Collects twenty five classic articles in visualperception, the articles span a century and include examples from disciplines that contribute to our current understanding of vision. Discussion questions and further reading suggestions follow.
Greenway is a kind of corridors in the city that takes natural elements as the main constituent foundation and connects open spaces with functions such as leisure and recreation. The assessment of the built greenway is a review of the past construction experiences, and it is also a supplement and improvement to the future greenway planning concept system, which has important academic and application value. This study will explore how greenway design factors influenced the local cyclists’ perception of the (...) landscape using on-site questionnaire and photo rating method. The results indicated that greenways with continuous cycling paths, high security awareness, open landscapes, and rich human activities evoke positive perceptions. Among the visual elements, natural elements such as plants and sky are more favorable than artificial elements. The research results show that the formation of greenway cyclists’ landscape imagery is affected by visualperception elements, which suggests that special consideration should be given to the laws of cyclists’ mental perception when designing greenways. (shrink)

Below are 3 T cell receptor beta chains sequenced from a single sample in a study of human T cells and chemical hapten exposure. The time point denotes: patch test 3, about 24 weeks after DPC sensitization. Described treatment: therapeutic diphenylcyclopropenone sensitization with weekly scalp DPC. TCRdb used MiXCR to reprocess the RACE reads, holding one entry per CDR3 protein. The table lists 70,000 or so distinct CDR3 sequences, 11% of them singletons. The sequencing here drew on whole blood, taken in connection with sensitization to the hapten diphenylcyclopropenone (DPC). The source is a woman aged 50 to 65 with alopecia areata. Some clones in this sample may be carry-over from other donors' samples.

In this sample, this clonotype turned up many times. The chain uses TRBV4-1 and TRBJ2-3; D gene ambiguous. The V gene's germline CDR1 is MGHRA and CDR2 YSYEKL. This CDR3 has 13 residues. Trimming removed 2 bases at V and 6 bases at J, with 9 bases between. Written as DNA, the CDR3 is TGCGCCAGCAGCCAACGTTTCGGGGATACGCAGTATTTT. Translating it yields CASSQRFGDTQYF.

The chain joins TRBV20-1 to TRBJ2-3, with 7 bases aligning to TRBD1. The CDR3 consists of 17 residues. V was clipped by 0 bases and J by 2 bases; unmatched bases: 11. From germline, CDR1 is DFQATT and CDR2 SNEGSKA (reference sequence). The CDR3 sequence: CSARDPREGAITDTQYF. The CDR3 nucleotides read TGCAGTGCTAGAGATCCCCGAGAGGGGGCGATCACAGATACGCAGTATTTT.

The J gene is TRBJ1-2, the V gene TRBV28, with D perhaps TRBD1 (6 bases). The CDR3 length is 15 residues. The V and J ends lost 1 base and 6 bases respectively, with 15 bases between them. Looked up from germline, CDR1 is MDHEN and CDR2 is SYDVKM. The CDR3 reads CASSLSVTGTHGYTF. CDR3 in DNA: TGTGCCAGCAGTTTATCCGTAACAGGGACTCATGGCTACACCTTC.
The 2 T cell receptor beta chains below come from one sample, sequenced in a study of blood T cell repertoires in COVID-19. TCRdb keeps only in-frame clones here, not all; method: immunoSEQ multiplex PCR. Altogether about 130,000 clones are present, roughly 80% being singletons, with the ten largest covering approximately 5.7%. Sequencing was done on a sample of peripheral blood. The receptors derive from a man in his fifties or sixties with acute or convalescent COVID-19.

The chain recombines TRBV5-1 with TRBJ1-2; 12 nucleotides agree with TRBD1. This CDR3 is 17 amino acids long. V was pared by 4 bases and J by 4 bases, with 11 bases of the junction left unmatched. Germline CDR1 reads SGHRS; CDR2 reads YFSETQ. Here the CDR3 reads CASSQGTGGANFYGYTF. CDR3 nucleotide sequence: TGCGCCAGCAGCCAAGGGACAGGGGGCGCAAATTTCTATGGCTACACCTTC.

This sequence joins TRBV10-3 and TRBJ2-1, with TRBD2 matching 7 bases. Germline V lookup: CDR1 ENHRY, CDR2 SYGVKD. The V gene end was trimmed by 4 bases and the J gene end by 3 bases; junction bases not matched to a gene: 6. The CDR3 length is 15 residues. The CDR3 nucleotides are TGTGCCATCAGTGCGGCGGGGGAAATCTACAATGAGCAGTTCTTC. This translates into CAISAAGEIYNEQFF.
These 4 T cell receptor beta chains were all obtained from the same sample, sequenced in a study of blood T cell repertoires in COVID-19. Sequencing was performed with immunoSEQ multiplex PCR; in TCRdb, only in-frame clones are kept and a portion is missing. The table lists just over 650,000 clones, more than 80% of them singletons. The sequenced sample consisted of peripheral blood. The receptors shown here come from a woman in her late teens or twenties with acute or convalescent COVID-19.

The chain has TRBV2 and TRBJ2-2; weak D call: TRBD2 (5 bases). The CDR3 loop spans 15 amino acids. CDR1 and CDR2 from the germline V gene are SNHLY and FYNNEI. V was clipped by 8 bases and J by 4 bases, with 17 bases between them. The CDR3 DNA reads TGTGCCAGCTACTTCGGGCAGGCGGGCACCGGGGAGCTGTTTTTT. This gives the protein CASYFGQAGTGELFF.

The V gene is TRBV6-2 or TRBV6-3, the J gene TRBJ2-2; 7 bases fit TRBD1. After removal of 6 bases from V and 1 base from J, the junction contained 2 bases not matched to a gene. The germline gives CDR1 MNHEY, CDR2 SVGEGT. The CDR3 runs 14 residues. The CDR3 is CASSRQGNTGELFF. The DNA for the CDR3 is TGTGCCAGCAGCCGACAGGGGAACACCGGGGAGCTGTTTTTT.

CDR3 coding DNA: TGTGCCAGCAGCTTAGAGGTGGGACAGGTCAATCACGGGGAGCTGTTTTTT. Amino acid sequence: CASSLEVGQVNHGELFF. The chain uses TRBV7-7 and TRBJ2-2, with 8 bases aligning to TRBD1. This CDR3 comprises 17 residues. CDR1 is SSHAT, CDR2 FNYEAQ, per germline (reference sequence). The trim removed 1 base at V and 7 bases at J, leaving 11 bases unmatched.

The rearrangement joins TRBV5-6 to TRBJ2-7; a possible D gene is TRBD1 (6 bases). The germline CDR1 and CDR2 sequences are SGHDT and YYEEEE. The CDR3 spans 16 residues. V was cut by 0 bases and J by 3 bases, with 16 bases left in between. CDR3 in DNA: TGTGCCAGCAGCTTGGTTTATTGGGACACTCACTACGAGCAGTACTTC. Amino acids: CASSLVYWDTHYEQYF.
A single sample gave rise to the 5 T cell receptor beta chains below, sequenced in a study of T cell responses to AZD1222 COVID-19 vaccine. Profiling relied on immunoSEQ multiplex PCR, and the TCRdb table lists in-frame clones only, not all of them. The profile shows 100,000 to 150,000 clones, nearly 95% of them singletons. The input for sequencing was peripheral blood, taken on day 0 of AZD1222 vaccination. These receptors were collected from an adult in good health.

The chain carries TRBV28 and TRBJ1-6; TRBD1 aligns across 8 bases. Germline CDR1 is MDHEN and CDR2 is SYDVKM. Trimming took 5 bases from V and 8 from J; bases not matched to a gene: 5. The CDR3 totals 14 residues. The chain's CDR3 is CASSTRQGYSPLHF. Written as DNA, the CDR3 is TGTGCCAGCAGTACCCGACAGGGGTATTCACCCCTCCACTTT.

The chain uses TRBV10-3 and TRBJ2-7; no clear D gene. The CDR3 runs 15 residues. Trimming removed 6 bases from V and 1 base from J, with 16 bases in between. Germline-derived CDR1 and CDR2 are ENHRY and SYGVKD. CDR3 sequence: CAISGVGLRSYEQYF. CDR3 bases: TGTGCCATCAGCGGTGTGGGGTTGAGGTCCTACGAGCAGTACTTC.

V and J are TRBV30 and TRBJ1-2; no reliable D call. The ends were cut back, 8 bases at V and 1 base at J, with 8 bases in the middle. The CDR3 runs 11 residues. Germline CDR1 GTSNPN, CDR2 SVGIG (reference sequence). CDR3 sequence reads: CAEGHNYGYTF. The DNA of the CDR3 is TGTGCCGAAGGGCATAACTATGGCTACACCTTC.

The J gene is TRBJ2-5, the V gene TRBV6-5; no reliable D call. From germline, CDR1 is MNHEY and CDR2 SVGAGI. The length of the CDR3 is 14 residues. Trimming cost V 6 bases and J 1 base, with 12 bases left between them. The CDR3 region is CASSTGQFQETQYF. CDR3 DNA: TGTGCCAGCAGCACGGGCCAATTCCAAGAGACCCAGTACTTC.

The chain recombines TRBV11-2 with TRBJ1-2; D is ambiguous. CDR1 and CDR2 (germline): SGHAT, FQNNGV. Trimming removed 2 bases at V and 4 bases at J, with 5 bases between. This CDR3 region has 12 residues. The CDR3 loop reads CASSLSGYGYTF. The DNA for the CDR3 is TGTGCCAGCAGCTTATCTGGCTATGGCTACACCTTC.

Since its publication fifty years ago, this work has established itself as a classic. It casts the visual process in psychological terms and describes the creative way one's eye organizes visual material according to specific psychological premises. In 1974 this book was revised and expanded, and since then it has continued to burnish Rudolf Arnheim's reputation as a groundbreaking theoretician in the fields of art and psychology.
Three case studies offered here will support the conclusion that a successful scientific theory of visual cognition still makes room for some rather systematic and rather striking semantic indeterminacies-W.V. Quine's well-known pessimism about the wages of such indeterminacy not withstanding. The first case concerns the perception of shape, the second concerns color vision, and the third concerns the rules of inference involved in "unconscious inference" within the visual system.
Neuroscience studies show many examples of very early modulation of visual cortex responses. It is argued that such early routing is essential for a rapid processing of information by the visual system.